Review Roundup

24 Nov

Big Thief ‘Two Hands’

‘Two Hands’, Big Thief’s second album of 2019, is more woody and earth-bound than it’s mystical predecessor ‘U.F.O.F’. As a consequence it’s both more accessible and ultimately less fascinating. Nonetheless, Big Thief are operating like an all time great band, one who are releasing music almost on a whim because that is simply what they do. There are no discernible big ideas here, few experimental urges, just a great band making great music that is somewhere between folk, indie and rock. ‘Forgotten Hands’, ‘Not’ and ‘Shoulders’ are imbued with the effortless, rough energy of peak Crazy Horse. Elsewhere singer Adrianne Lenker gets up close to the microphone to unravel her emotions over the sound of crumbling percussion and finger plucked acoustic guitar. Not everything sticks; the mellow final third is difficult to recall even after multiple listens, and Lenker’s lyrics feel less precise and complex than previously. Still, ‘Two Hands’ caps an incredible year for Big Thief who have cemented themselves as one of the best young bands out there.


Coldplay ‘Everyday Life’

Ostensibly Coldplay’s Kid B to Radiohead’s Kid A, ‘Everyday Life’ turns out to be, perhaps unsurprisingly, less experimental than billed. It is however an ambitious and thought provoking return to form – albeit the somewhat patchy form of ‘Viva La Vida’. Its sixteen songs vary dramatically in both style, gravity and quality, giving the album a scrapbook feel. The likes of ‘Orphans’ and ‘Church’ are typical later day Coldplay tracks – light, airy pop things that lift you up in spite of their almost inane sappiness. Also effective are the pretty ‘Daddy’ and ‘Everyday Life’ which essentially return to the drippy, sentimental tone that Coldplay made their name with. ‘Trouble in Town’ even recaptures some of the frazzled, meloncholic energy of ‘A Rush of Blood to the Head’. Less significant are the numerous sketches and genre experiments that pad out a pretty lightweight double album. At different points the band flirt pretty shamelessly with gospel, doo-wop, spoken word, choral music and contemporary classical. They do this without any real conviction – most of these more experimental tracks run under two minutes and feel like rote noodles rather than fully formed songs. But the record’s brevity and musical lightness are what make ‘Everyday Life’ enjoyable in spite of Chris Martin’s sometimes heavy-handed political themes. All in all ‘Everyday Life’ is the best thing Coldplay have done in years.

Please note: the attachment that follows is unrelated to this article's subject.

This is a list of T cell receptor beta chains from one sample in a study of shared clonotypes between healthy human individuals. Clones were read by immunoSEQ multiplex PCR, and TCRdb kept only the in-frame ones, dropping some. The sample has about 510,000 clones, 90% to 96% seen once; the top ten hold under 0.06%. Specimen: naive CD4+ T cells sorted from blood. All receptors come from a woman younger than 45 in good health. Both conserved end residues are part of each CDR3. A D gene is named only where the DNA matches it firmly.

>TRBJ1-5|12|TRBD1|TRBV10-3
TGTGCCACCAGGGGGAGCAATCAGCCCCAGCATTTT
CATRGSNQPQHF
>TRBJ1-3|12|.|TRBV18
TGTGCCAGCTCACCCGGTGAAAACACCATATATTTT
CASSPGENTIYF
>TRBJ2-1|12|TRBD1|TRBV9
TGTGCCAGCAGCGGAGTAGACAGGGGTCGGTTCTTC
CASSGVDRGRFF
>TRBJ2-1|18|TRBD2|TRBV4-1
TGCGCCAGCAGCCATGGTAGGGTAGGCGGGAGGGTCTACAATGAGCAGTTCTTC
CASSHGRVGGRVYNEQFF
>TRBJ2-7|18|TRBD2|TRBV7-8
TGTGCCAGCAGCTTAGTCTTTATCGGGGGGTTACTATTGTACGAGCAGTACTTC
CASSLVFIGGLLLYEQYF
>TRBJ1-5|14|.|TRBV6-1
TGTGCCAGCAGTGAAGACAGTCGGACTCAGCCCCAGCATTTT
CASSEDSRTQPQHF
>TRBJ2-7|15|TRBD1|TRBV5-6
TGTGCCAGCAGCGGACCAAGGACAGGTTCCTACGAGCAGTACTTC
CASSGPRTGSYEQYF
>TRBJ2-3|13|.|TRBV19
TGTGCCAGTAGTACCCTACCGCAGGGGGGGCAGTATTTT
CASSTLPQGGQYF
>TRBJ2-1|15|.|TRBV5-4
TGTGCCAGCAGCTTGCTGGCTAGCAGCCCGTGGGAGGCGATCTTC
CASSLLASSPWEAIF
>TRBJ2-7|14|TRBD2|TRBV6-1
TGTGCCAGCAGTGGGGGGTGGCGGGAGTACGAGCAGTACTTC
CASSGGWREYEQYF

Foals ‘Everything Not Saved Will be Lost Part 2’

‘Everything Not Saved Will Be Lost’ is the second part of an audacious double album that Foals have drip fed to us over six months. In many respects Part 2 is worse than it’s decidedly average predecessor, which at least had some sonic variety. From the sweaty chug of ‘The Runner’ to ‘Black Bull’s cumbersome riffs, this album has all the subtly of early 00s U2 (I.e no subtlety at all) and none of that band’s melodic gift. It’s unbearably pretentious and surely the logical end point of Foals increasingly boring ROCK experiment.


Rex Orange County ‘Pony’

Rex Orange County’s major label debut ‘Pony’ emphasises the sweet, almost cloying, aspects of Alexander O’Connor’s soulful songwriting. If you are familiar with his first two albums then the combination of catchy melodies, moody chords and frank lyrics won’t come as a great shock. But you may be taken aback by how sophisticated the album sounds. The likes of ’10/10′ and ‘Never Had the Balls’ are properly polished pop songs with melodies that stick. Nothing quite delivers like the very best songs in his back catalogue (the untouchable ‘Loving Is Easy’, ‘A Song About Being Sad’, ‘Best Friend’) but ‘Pony’ establishes him as something more than just a quirky, well connected singer-songwriter. It shows his star potential.



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